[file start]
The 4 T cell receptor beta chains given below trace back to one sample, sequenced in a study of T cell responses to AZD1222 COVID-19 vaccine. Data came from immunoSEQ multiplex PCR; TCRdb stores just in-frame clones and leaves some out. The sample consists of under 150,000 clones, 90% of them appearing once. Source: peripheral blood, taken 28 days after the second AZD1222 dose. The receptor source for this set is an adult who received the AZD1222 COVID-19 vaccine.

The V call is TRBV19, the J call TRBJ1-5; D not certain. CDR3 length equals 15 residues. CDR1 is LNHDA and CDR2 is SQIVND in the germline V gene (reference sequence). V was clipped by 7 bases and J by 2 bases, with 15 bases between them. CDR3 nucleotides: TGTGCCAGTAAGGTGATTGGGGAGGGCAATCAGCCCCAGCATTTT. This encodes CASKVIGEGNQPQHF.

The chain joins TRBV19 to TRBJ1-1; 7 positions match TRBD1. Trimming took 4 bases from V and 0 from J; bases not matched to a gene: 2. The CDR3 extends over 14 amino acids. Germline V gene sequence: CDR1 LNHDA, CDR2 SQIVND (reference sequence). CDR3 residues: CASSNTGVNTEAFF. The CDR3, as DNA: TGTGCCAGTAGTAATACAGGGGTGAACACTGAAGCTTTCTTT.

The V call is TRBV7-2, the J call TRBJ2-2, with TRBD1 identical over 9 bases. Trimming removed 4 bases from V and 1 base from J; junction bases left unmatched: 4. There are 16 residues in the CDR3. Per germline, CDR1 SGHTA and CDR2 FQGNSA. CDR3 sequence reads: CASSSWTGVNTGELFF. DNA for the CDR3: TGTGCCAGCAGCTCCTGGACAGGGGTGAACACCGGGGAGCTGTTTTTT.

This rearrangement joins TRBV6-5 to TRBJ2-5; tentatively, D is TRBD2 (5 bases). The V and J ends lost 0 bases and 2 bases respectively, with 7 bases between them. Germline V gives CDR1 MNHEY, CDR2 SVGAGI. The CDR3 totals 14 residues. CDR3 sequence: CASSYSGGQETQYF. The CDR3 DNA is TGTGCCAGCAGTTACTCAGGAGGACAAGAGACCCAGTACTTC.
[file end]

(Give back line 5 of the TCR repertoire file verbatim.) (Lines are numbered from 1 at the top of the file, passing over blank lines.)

This rearrangement joins TRBV6-5 to TRBJ2-5; tentatively, D is TRBD2 (5 bases). The V and J ends lost 0 bases and 2 bases respectively, with 7 bases between them. Germline V gives CDR1 MNHEY, CDR2 SVGAGI. The CDR3 totals 14 residues. CDR3 sequence: CASSYSGGQETQYF. The CDR3 DNA is TGTGCCAGCAGTTACTCAGGAGGACAAGAGACCCAGTACTTC.